A team that uplifts

Their commitment to Native communities is what distinguishes the Seahawks from so many other organizations that claim to honor Native culture with their logos and mascots, yet contribute little or nothing to their local tribes. The Seahawks have a history of making significant impact to the Tulalip Tribes in particular.

Back in 2008, Seahawk Bobby Engram collaborated with Home Depot, the Kaboom! Program, and Boys & Girls Clubs of Snohomish County to build a 50-by-50-foot playground at the reservation’s ‘Club.’ In 2014, following a shooting at the Marysville-Pilchuck High School, the Seahawks hosted tribal member Nate Hatch, who was shot and survived, along with his family at CenturyLink Field (now Lumen Field), where they received the VIP treatment from players and coaching staff.

Then in June 2019, Seattle Seahawks legend Michael Bennett hosted a once-in-a-lifetime football camp for Tulalip community youth. Nearly 250 participants ages 7 to 18 had an opportunity to catch a pass from and do drills with the Super Bowl champion. Afterwards, Bennett stuck around to sign autographs and take photos with every single one of his adoring fans. Most recently, in October 2019, former Seahawks Cooper Helfet and Jermaine Kearse landed a seaplane right in Tulalip Bay before spending an afternoon with 30 Tulalip youth. 

A history of positive impact. Countless moments to uplift Tulalip youth and inspire them to always dream big. Promoting healthy lifestyle choices and physical fitness as a means of self-discipline to achieve long-term goals. The reciprocal nature of Seahawk respect and appreciation for local tribes and the proud Native fandom they’ve received in return continues to manifest itself in truly imaginative ways.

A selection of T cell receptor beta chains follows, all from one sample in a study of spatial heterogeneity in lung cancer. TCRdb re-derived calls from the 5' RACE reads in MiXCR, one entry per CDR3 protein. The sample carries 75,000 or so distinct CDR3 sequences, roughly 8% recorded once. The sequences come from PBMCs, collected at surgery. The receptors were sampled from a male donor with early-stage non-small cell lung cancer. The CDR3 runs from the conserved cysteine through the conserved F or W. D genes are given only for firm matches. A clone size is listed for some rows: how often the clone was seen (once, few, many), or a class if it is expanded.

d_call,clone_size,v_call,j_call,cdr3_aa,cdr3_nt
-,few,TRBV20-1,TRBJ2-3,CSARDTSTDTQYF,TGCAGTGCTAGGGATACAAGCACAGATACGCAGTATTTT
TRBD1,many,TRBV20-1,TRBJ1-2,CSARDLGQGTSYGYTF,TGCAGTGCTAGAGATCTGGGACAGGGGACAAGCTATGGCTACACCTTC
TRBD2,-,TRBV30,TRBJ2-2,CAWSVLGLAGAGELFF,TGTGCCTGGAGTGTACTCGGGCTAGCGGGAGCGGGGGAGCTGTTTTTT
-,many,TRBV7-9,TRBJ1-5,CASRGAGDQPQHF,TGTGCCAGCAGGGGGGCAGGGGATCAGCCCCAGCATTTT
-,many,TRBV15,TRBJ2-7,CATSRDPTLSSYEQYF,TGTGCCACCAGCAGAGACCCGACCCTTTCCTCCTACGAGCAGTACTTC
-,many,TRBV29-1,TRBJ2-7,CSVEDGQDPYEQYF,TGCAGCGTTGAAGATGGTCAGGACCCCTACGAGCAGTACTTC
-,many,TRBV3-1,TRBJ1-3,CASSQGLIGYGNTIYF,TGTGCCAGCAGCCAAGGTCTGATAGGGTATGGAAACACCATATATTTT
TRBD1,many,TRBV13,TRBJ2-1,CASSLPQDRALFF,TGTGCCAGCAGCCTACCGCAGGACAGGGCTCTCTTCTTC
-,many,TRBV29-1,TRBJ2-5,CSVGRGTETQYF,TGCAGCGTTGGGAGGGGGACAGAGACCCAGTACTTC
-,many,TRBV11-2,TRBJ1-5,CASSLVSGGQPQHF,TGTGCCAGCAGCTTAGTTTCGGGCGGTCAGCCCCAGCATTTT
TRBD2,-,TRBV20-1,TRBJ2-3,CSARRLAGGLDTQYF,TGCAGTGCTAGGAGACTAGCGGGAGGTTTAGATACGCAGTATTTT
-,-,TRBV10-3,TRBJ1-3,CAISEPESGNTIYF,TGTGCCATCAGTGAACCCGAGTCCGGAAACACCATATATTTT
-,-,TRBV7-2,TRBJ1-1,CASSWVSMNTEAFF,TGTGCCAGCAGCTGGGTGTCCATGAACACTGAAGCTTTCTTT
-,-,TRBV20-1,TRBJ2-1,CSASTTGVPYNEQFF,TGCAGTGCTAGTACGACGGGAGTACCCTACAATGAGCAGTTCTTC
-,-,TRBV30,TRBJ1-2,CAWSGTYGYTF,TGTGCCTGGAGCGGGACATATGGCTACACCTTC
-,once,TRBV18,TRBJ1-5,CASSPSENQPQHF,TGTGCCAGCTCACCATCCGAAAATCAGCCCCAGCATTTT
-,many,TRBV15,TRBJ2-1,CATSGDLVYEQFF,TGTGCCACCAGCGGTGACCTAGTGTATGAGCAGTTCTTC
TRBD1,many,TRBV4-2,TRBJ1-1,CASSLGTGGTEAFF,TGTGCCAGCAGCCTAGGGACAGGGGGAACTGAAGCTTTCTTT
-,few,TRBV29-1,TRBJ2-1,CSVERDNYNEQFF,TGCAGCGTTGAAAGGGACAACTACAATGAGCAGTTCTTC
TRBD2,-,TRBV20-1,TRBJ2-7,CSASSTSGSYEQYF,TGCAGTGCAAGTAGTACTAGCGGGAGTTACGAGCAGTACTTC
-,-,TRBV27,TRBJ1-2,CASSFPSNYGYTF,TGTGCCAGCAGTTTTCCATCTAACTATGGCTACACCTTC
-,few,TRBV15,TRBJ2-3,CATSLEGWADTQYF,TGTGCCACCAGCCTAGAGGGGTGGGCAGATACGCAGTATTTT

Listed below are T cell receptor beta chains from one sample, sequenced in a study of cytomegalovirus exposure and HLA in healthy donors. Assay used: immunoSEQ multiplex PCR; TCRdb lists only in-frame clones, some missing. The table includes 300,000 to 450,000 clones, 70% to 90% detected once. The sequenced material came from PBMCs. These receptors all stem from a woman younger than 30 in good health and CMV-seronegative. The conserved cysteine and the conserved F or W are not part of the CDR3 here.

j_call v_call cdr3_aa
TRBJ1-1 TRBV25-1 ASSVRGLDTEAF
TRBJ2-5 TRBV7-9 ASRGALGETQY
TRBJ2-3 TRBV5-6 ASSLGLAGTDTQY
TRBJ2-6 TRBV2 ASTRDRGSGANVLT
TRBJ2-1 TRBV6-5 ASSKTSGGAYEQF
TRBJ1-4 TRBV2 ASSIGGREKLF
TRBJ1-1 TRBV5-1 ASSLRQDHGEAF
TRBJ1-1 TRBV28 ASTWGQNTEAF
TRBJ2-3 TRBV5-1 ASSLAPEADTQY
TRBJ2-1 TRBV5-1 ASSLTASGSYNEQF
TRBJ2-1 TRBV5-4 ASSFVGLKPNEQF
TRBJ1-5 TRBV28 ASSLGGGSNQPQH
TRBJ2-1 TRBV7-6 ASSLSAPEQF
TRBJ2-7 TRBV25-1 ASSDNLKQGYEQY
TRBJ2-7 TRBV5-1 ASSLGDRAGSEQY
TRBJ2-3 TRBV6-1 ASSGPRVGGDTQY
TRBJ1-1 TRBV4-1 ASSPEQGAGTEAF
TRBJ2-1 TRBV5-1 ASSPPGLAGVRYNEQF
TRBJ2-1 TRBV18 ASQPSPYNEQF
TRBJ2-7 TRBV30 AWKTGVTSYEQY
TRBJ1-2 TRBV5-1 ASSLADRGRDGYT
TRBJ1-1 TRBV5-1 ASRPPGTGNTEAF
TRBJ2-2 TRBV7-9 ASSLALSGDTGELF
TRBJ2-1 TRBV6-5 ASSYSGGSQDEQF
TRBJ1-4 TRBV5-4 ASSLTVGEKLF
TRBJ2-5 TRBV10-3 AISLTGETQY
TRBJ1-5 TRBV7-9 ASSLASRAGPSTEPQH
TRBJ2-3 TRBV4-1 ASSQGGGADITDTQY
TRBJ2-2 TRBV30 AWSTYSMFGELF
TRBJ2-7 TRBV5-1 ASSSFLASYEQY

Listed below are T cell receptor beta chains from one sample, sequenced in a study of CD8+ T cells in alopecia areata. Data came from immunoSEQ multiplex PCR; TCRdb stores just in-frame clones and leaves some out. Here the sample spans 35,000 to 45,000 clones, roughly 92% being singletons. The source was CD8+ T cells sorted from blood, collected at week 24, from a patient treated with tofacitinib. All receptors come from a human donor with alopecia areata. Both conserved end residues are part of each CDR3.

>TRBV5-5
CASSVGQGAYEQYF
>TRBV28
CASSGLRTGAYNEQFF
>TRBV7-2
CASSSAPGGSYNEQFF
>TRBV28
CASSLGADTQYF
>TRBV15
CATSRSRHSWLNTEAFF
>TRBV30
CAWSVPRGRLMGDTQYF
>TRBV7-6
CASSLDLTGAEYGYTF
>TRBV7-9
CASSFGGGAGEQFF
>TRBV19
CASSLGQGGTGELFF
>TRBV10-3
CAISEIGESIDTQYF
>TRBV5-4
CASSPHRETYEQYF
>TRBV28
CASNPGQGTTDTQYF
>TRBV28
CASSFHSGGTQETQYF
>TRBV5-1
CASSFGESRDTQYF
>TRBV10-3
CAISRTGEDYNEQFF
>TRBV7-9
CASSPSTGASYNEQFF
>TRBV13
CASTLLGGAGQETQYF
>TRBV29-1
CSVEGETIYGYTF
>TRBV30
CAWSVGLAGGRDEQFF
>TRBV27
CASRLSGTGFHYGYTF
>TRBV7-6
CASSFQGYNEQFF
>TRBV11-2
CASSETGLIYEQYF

For starters, it’s common to see the Seahawks’ logo reimagined via Coast Salish designs in all possible mediums. Native artisans have reproduced it as blankets, clothing, beaded jewelry, eye-capturing medallions, wooden panels, furniture, flags, face masks and even six-foot-tall chainsaw carvings that celebrate the Seahawks’ Native roots. These items and more can routinely be found at powwows, all-Native basketball tournaments and other Native vendor-friendly events around the region.

“The Seahawks have given back to our community in so many ways and really made a difference in the lives of our youth,” shared lifelong fan and Tulalip tribal member Josh Fryberg, whose family of eight buys new Seahawks jerseys representing their favorite players every year. “As for the connection between the Seahawks and Coast Salish art, the roots definitely run deep. For my family, we have a lot of Seahawks-themed artwork created by very talented Native artists, both from Tulalip and other tribes. More than the art though, the Seahawks mean family togetherness. Every Blue Friday we rock our jerseys and every game day we gather as a family to cheer on our Seahawks.”

The unique partnership between the Seahawks organization and Coast Salish tribes who comprise part of the devout 12th Man fan base takes on a new, awe-inspiring form outside of Lumen Field. Dubbed “Muckleshoot Plaza”, the field’s north entrances have been adorned by Indigenous artwork. Featuring a massive seahawk, two salmon, a traditional dugout canoe and written Lushootseed, the impossible to miss architecture designed by Muckleshoot artists serve to remind all who pass by that they are guests on Coast Salish land.